Thursday, November 14, 2013
Not much action, but some beautiful insects at the Rivanna at Crofton
This morning I decided to go where I knew there'd be water -- the Rivanna River at Crofton. I didn't see a lot in the insect department: common stoneflies (A. abnormis and A. annulipes), Giant stoneflies (Pteronarcys dorsata), and a number of large winter stoneflies (genus Taeniopteryx). Pretty much the same collection I saw at Darden Towe Park. But I found a couple of beautiful stoneflies, so I focussed my efforts on getting good photos.
1. Pteronarcys dorsata -- pictured above. Size was 22 mm, and note that it's fairly mature (the spread of the wing pads). But look at those beautiful colors. Beaty describes the common markings: "each tergite with anterior and posterior abdominal spots sometimes confluent to give the abdomen a longitudinally striped appearance (3-5 stripes possible)". (Beaty, "The Plecoptera of North Carolina," p. 28.) I see 4 rows of spots on the abdomen of this particular nymph. But as you can see, the spots that form the 2, more distinct lateral stripes actually start on the leading edge of the pronotum!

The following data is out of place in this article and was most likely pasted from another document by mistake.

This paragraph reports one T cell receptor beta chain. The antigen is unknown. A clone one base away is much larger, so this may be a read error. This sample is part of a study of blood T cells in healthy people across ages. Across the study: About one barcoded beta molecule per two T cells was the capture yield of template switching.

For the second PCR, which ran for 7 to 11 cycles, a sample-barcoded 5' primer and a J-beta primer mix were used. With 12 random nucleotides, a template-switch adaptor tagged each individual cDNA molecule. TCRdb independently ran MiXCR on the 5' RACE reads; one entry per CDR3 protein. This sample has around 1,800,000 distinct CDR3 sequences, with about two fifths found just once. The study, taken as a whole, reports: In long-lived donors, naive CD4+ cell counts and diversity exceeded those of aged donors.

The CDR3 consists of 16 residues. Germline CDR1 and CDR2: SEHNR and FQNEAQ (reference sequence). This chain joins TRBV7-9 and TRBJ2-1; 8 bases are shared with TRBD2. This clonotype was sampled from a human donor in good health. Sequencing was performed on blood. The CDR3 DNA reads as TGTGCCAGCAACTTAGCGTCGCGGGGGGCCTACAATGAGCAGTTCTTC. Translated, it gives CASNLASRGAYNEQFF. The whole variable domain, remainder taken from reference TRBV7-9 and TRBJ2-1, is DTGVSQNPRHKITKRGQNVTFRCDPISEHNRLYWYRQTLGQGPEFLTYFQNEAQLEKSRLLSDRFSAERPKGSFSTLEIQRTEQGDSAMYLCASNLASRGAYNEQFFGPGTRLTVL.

It's a real beauty.
And I got a great shot of the gills: Beaty -- "branched gills present on thoracic sterna and on abdominal sternites 1 and 2." (p. 28)
2. And then there was this magnificent common stonefly, Acroneuria abnormis (14 mm).
Beaty, you may recall, distinguishes two types of A. abnormis nymphs -- one with a distinct "M" pattern on the head (sometimes interrupted) and abdominal banding, and one that is lacking the "M," and is also lacking the abdominal banding, having terga that are "uniformly brown." (Beaty, "Plecoptera," p. 14.) I'd have to say this one is a bit of a mix. There is a light colored "M" on the head, albeit "interrupted," but the abdomen is totally brown.
Saw a number of large winter stoneflies but took only one photo.